And now I'm in a tent. It's swagged with pink-and-white polyester lining material, filled with those circles of chipboard covered in double cloths which you used to find all over Fulham in the Eighties, carpeted with sisal. Sisal was invented as a trap for women in stilettos. My calves ache from standing on tiptoe.
We've stood around drinking champagne and trying not to look too obvious about clinging to the butane heaters. Dinner has been served by grey-haired ladies with pussycat bows and twin spoons. I've been sandwiched between the DJ, because my hosts think I'm good with creatives, and one of the inbreed cousins. DJ has sulked and says he only does this part-time and really he's a film-maker. Inbreed cousin is a sweetie and sells local estates to townies. Once the winter pudding plates have been cleared, we've all leapt from our places without a backward glance.
And now it's three in the morning. The dance-floor is full of people pretending to be Mick Jagger to "Honky Tonk Woman". People have pretended to be Mick Jagger at every dance I've ever been to, though I'm sure they didn't dance as badly at 21. The men put their right palms in the smalls of their backs and skip, but the movement looks more surgical truss than sex god these days. I've suddenly realised that I'm seriously out of it; trying to drag a smile from the DJ required a lot of red wine, and it's catching up.
I've also, somehow, cut my elbow. I've only realised this when, after five minutes leaning on it, I've moved and found an ace of hearts spreading, d'Urberville-style, over the white tablecloth. Fortunately, my dress is black. I leave my guilt behind beneath a napkin, and totter - curse that sisal - off to find a friend.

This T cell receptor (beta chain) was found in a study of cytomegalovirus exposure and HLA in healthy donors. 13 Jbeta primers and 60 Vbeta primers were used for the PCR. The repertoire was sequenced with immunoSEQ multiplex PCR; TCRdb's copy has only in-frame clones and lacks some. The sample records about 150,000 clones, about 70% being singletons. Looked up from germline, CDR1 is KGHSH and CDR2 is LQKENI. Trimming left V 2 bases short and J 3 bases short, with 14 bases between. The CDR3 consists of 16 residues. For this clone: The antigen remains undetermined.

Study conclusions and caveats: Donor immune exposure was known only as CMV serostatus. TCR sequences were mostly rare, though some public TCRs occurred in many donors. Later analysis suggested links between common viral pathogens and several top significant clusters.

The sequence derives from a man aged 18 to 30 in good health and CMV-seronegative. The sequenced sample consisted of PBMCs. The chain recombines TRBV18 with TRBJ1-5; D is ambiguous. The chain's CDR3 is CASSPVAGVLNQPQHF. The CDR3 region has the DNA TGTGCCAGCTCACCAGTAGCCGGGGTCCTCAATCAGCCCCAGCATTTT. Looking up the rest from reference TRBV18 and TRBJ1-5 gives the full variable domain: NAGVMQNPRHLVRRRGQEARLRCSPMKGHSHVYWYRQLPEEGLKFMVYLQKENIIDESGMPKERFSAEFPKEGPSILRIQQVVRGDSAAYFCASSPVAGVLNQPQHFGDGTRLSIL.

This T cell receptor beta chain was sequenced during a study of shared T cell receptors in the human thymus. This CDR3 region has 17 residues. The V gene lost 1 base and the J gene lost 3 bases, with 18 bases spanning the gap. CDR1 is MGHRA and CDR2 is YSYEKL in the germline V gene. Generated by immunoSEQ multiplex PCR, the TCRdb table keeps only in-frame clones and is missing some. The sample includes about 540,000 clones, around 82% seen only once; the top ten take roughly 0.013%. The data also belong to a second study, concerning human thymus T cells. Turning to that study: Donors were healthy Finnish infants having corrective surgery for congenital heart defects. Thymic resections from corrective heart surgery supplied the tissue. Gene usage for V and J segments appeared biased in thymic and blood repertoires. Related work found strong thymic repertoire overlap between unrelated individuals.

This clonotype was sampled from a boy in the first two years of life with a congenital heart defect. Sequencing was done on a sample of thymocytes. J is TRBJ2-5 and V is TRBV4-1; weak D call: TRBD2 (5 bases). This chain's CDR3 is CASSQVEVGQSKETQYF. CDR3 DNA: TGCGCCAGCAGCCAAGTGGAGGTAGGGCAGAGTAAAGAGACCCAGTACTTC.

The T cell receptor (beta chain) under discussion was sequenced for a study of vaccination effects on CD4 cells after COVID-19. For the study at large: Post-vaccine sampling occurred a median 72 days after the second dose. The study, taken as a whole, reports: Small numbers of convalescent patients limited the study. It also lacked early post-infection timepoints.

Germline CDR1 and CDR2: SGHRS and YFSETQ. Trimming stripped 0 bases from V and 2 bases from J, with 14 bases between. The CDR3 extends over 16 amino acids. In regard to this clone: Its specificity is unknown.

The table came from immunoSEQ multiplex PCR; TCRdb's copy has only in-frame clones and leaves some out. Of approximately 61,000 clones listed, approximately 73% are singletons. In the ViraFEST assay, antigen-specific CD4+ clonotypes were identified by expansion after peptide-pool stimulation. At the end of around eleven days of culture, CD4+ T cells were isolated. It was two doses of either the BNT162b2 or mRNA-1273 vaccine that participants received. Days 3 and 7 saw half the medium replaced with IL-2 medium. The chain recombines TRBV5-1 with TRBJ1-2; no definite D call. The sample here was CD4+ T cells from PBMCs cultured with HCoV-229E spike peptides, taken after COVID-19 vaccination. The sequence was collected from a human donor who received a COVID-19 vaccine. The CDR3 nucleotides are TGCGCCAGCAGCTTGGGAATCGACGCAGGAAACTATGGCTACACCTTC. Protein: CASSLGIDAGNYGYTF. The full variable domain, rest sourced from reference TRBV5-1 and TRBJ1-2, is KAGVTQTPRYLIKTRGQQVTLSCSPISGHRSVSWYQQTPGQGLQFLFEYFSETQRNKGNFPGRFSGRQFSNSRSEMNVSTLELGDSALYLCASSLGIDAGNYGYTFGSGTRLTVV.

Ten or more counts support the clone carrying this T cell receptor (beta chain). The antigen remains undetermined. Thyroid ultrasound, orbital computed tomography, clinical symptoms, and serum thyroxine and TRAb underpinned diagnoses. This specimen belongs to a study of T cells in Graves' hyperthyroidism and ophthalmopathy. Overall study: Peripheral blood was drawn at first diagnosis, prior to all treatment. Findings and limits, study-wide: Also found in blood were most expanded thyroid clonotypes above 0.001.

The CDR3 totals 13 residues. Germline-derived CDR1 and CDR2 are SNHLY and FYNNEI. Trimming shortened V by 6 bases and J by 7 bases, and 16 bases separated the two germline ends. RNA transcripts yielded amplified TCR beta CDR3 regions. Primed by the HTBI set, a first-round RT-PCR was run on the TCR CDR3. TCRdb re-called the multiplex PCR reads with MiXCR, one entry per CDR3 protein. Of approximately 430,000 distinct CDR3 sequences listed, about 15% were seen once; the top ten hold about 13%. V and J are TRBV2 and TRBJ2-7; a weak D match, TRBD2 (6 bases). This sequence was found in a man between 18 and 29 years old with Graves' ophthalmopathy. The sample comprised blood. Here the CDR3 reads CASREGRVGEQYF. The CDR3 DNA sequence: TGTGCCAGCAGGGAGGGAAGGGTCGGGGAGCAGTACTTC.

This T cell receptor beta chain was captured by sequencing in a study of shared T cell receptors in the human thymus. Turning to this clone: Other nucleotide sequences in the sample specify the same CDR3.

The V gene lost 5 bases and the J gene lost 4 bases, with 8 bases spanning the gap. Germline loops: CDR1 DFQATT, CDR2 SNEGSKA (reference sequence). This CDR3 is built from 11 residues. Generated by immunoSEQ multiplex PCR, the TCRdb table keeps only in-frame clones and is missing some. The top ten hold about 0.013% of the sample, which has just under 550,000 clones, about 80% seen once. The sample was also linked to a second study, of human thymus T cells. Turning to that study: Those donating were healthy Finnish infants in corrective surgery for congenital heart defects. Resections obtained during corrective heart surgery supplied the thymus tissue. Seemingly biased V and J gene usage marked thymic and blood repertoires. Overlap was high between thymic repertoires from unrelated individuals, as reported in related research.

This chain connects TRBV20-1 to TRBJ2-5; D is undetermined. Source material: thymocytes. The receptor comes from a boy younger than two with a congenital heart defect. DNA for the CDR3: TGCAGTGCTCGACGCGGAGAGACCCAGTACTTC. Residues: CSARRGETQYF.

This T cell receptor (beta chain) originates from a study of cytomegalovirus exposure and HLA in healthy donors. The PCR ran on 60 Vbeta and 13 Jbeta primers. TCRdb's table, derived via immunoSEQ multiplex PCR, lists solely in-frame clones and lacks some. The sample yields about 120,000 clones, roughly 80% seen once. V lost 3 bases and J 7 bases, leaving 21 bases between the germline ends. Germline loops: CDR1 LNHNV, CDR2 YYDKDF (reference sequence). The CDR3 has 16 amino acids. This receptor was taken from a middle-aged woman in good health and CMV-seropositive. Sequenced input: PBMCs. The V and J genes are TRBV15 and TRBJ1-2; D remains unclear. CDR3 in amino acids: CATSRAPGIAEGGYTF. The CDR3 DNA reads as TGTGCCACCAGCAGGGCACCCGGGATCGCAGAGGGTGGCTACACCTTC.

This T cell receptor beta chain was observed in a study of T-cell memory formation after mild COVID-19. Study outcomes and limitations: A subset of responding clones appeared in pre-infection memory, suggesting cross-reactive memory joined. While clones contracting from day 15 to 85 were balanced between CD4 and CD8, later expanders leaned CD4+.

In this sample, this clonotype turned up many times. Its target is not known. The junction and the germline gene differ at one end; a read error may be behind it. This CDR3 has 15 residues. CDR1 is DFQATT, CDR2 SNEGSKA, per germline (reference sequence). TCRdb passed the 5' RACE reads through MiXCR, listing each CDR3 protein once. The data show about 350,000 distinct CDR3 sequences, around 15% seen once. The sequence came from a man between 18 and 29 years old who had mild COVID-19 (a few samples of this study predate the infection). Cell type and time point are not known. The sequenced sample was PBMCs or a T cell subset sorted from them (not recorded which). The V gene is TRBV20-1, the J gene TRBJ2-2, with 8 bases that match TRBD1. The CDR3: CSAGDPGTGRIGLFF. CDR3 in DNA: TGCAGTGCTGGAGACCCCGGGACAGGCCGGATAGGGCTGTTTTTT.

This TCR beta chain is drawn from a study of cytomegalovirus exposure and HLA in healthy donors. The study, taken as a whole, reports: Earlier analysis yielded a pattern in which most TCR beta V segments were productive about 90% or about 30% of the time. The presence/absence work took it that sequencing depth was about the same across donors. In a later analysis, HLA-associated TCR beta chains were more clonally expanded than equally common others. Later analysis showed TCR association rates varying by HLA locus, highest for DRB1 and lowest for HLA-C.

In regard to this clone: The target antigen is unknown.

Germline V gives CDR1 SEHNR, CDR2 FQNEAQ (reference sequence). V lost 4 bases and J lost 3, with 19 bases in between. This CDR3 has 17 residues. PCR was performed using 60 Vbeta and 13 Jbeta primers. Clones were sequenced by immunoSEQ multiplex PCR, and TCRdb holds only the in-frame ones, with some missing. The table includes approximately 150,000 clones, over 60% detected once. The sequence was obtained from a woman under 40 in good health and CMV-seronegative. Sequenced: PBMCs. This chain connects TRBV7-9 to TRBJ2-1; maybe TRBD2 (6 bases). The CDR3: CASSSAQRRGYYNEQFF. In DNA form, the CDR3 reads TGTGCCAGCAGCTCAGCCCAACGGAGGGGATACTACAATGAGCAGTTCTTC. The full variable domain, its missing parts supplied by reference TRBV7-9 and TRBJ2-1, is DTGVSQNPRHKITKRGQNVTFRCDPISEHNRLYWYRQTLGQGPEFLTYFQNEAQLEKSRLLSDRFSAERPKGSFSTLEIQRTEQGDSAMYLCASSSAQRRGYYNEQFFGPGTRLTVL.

Then I spot the old bloke. He's sitting there, by himself, in a white dinner jacket and brocade cummerbund, the red carnation in his buttonhole echoing the veins in his cheeks. He's half-way through a big fat stogie and glaring at the dance-floor. Aah, I think. He needs cheering up. I take my little glass of mineral water over to meet him.
"Hello," I say. He looks dolefully over his dewlaps. Crosses one thigh over the other and fingers his cigar. I tell him my name, extending my hand, and he looks away, mumbling his own inaudibly. We'll call him Clive.
"This is fun," I say, because it's the sort of inanity you have to come out with. He looks over, and down, at me. I know he's only keeping his chin raised so you can't see the folds, but I still feel like I haven't handed in my homework. "If you like this sort of thing," he replies.
"Are you a friend of Philip's or Hetty's?"
The suggestion that he might be on terms with his hosts offends him. "Neither."
"Oh. Whose friend are you, then?"
He slurps on his cigar. "I," he announces, "am not a friend of anybody's. I came here with my wife."
"Ah. And who is your wife?"
He mentions a name I remember from university. "Blimey," I say. "I didn't see her here. Where is she?"
He gestures at the dance- floor with the proprietorial pride of the much- older husband. There, doing that left-hand-in-right-hand-in parental hokey-cokey, is a woman I had assumed was a good decade my senior. Sensible haircut, sensible shoes, sensible bodice, sunbed suntan. Less jeunesse doree than vieillesse bronzee.
"Gosh. I didn't recognise her."
"How long have you been married?"
Clive merely looks at me again.
"How did you meet?"
"I employed her. She worked for me."
"How sweet. Then you fell in love."
"We got married."
"Well, she looks very, um, well." It's odd what happens to women who marry men 25 years older than them. In the same way that exotic dancers develop Raine Spencer hair and grand manners when they marry dukes, younger wives seem to race for the menopause when they saddle themselves with someone who won't dance.
"Your wife," I say, "is a friend of my sister-in-law. Maybe you've met." I say her name. Clive sneers. "Good, god. I can't be expected to remember all their names," he says. I finish my water and search for something else to say other than "Has anybody ever told you you're a pompous idiot?". I drum my fingers on my thigh, search the tent and spot one of my car- fellows sitting below an arrangement of arum lilies on a pole. I stand up, offer my hand up for spurning. "Goodbye. It was interesting meeting you. And so nice to see Melissa looking so well."
"Yes. She was very childish when I met her, but she's growing up."
Car-sharer is having a miserable time. "The place is full of 23-year- olds," he sighs, "and they all think I'm ancient. By the way, did you know you've got a smear of blood on your cheek?"Reuse content